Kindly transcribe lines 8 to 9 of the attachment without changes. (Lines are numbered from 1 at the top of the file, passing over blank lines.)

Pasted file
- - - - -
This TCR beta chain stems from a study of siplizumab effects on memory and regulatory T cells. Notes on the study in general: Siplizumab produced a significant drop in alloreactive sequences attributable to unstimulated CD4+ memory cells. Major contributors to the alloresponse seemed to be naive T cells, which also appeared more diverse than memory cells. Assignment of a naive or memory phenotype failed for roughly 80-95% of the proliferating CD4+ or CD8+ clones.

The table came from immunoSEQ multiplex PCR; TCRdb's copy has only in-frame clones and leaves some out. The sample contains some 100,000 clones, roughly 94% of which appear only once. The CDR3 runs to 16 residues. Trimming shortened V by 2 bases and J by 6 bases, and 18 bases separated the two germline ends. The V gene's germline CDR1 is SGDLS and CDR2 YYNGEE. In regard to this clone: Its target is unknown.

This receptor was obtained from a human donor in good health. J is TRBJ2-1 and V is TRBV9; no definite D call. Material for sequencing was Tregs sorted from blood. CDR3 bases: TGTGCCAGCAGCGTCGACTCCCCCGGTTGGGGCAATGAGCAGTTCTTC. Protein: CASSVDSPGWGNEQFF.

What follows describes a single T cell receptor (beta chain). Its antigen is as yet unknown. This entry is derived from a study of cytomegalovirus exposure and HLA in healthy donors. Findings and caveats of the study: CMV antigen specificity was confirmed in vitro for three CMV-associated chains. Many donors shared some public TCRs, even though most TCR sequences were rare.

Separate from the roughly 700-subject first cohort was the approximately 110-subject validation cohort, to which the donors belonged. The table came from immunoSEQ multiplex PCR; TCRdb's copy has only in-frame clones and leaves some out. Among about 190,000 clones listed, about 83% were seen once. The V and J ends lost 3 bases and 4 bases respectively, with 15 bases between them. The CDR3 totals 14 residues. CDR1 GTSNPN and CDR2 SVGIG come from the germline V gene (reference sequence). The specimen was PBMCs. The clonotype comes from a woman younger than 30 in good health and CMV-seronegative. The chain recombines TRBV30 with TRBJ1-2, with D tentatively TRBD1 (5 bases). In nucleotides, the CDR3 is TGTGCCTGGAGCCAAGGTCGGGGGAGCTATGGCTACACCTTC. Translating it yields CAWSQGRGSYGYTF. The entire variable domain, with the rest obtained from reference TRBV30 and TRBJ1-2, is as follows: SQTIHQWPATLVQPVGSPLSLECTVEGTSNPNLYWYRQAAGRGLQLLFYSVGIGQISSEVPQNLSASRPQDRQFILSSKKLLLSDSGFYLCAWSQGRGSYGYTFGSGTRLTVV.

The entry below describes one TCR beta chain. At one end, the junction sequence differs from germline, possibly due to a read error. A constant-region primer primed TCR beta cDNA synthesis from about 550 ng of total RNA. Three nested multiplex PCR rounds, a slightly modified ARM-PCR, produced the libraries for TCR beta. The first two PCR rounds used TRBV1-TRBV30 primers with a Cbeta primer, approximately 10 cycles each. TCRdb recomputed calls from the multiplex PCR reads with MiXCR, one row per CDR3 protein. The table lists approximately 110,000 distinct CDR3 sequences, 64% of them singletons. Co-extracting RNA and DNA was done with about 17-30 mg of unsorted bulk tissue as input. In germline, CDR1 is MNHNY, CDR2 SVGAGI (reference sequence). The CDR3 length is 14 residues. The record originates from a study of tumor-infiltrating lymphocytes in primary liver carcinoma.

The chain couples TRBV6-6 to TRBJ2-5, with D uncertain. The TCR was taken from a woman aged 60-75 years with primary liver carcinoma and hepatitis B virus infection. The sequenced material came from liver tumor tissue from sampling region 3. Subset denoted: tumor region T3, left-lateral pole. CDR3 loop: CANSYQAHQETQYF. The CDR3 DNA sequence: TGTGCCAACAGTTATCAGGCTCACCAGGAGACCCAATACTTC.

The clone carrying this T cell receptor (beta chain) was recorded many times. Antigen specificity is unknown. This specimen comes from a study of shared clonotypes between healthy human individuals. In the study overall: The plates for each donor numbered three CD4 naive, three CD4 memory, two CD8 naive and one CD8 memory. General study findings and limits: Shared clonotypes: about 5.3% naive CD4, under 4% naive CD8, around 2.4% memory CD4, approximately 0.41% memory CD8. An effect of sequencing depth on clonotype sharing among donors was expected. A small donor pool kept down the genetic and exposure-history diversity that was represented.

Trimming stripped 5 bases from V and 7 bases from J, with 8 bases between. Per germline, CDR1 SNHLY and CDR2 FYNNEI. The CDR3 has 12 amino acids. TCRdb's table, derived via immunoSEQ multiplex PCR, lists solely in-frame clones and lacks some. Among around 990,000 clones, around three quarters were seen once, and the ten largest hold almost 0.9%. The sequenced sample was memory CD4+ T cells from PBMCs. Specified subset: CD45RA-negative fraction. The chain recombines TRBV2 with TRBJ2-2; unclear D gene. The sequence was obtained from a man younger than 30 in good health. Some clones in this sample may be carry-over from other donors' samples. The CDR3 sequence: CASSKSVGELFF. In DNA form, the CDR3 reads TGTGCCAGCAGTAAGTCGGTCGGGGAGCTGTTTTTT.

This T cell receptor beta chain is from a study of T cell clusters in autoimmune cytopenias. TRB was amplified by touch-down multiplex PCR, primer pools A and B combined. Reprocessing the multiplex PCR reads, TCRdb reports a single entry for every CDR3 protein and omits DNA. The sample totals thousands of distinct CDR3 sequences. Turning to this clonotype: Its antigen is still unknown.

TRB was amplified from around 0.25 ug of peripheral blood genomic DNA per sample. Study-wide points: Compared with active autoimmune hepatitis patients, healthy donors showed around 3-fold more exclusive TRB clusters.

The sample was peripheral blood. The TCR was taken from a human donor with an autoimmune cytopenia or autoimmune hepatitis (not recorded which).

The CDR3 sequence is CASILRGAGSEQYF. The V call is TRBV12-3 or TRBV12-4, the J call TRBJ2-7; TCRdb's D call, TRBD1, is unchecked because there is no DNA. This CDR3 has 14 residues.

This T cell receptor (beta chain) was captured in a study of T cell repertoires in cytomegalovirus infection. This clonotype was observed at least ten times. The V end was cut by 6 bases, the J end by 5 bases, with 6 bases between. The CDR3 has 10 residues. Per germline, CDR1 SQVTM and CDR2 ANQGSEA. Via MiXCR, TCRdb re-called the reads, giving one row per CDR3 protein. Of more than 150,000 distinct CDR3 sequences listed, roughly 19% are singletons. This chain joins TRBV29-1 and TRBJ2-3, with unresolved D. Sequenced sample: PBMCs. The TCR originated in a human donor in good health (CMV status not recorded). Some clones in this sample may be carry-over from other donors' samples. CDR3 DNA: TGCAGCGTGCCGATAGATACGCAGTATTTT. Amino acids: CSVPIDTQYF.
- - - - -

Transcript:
The clone carrying this T cell receptor (beta chain) was recorded many times. Antigen specificity is unknown. This specimen comes from a study of shared clonotypes between healthy human individuals. In the study overall: The plates for each donor numbered three CD4 naive, three CD4 memory, two CD8 naive and one CD8 memory. General study findings and limits: Shared clonotypes: about 5.3% naive CD4, under 4% naive CD8, around 2.4% memory CD4, approximately 0.41% memory CD8. An effect of sequencing depth on clonotype sharing among donors was expected. A small donor pool kept down the genetic and exposure-history diversity that was represented.

Trimming stripped 5 bases from V and 7 bases from J, with 8 bases between. Per germline, CDR1 SNHLY and CDR2 FYNNEI. The CDR3 has 12 amino acids. TCRdb's table, derived via immunoSEQ multiplex PCR, lists solely in-frame clones and lacks some. Among around 990,000 clones, around three quarters were seen once, and the ten largest hold almost 0.9%. The sequenced sample was memory CD4+ T cells from PBMCs. Specified subset: CD45RA-negative fraction. The chain recombines TRBV2 with TRBJ2-2; unclear D gene. The sequence was obtained from a man younger than 30 in good health. Some clones in this sample may be carry-over from other donors' samples. The CDR3 sequence: CASSKSVGELFF. In DNA form, the CDR3 reads TGTGCCAGCAGTAAGTCGGTCGGGGAGCTGTTTTTT.